I figured that I would be starving the whole time we were backpacking. I’m not sure if it was nerves or exhaustion, but I ended up not eating that much. We had some peanut butter crackers, trail mix, and oatmeal bars. I think it’s easy to overthink and over-carry on food. We probably brought back about half as much as we started with. But gratefully, nothing went wrong on the trip. If we had been stranded for some reason due to injury, we would have needed all the food. We cooked a rice package for our only dinner on the trail and didn’t even bother cooking the ramen we brought. Having a hot cup of tea at the end of a daylong hike in our campsite was restorative. Coffee, the next morning, when it was 38 degrees was important as well. There is something about a warm beverage that makes everything feel better. Before you head out, make sure you’ve tested your burner and cookware. I’m not sure I would have been able to figure it out on my own in the waning light of day. Warm food makes a huge difference out on the trail.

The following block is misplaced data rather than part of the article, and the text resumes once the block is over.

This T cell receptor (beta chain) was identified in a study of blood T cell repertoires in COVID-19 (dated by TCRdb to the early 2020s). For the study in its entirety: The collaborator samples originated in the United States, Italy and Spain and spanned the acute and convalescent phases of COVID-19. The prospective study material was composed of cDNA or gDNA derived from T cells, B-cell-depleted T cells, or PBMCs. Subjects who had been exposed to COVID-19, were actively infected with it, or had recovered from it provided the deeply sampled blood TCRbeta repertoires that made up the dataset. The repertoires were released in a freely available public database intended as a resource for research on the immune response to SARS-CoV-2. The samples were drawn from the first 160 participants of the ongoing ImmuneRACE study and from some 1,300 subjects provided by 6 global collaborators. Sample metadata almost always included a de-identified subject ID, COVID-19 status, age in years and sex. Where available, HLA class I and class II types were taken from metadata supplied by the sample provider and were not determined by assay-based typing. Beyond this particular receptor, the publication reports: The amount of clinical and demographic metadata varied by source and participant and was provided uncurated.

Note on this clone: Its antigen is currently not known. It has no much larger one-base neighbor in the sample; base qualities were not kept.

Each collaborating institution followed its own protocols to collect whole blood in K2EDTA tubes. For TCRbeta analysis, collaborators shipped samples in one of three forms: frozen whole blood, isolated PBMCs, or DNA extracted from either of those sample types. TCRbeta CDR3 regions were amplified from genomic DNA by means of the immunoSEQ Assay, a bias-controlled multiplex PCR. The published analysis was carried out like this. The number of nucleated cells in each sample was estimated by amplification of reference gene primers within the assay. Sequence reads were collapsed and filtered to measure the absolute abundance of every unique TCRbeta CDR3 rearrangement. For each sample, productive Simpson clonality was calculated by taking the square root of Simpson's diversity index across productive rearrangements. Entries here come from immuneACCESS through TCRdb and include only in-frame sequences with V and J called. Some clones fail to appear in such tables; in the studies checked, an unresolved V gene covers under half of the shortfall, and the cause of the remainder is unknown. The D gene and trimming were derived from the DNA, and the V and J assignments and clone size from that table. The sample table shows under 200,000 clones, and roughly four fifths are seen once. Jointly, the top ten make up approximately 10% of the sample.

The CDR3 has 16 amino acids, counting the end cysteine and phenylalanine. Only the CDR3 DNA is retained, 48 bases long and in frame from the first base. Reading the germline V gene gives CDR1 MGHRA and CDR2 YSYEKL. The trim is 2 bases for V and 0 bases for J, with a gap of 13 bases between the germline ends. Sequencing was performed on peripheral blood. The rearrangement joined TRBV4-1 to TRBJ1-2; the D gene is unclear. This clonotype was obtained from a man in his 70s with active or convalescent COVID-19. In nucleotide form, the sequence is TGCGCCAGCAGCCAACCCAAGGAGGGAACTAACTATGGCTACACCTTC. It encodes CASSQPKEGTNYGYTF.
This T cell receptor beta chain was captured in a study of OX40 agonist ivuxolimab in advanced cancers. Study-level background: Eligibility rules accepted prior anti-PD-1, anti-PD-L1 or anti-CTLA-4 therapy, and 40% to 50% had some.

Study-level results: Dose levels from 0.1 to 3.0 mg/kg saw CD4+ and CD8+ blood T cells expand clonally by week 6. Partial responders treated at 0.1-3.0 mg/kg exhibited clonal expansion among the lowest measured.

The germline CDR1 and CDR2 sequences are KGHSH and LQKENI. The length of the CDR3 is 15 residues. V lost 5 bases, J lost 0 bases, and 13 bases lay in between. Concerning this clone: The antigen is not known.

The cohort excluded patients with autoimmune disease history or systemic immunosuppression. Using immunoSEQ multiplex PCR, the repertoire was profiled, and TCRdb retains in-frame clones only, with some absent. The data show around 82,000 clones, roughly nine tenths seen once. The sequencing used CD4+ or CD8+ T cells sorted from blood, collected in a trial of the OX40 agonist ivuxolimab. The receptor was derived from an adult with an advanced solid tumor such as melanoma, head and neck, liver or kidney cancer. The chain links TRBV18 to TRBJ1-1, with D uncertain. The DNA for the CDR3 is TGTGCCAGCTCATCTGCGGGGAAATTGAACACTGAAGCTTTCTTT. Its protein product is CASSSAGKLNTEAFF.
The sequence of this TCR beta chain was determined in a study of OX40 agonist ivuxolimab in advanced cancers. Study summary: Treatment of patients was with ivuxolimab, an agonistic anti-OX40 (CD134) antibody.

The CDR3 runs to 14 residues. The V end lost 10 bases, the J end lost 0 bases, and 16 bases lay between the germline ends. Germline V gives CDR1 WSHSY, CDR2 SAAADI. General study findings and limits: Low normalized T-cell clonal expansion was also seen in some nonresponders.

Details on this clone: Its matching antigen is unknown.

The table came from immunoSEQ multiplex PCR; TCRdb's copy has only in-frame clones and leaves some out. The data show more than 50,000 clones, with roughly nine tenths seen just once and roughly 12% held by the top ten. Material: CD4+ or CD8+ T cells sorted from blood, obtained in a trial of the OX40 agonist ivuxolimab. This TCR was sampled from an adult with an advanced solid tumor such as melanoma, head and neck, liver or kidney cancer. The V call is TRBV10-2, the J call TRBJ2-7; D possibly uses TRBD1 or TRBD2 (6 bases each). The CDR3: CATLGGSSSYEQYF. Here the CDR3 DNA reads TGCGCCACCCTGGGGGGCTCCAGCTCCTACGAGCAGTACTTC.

I had a light attached to the end of a cap for my entire trip. I knew where that hat was whether it was in the tent, in my pack or on my head. We hiked at the end of October and the sun was setting around 6:30 PM. I did not want to be stuck hiking, eating, finding water, or unpacking my sleeping bag without a light. It was critical to be able to see at night, especially when trying to go to relieve yourself. There were warnings about black bears in the area and being aware of my surroundings was critical. Have a light and know where it is always.
There are more must-haves like a backpack, tent, sleeping bag, and air mattress. Trekking polls were invaluable as well. If you take anything away from this at all, test out everything you are planning to take with you in as many ways possible. You don’t want to find out five miles into your trip that your hiking shoes are uncomfortable, your backpack is too small, or that the tags on your clothes won’t stop rubbing your skin. When you head out backpacking, you have your entire life on your back. Thankfully, we only went out for a two-day hike, but getting the right combination of necessities can make the difference between a miserable and wonderful hike. Make sure you have the right basics for you.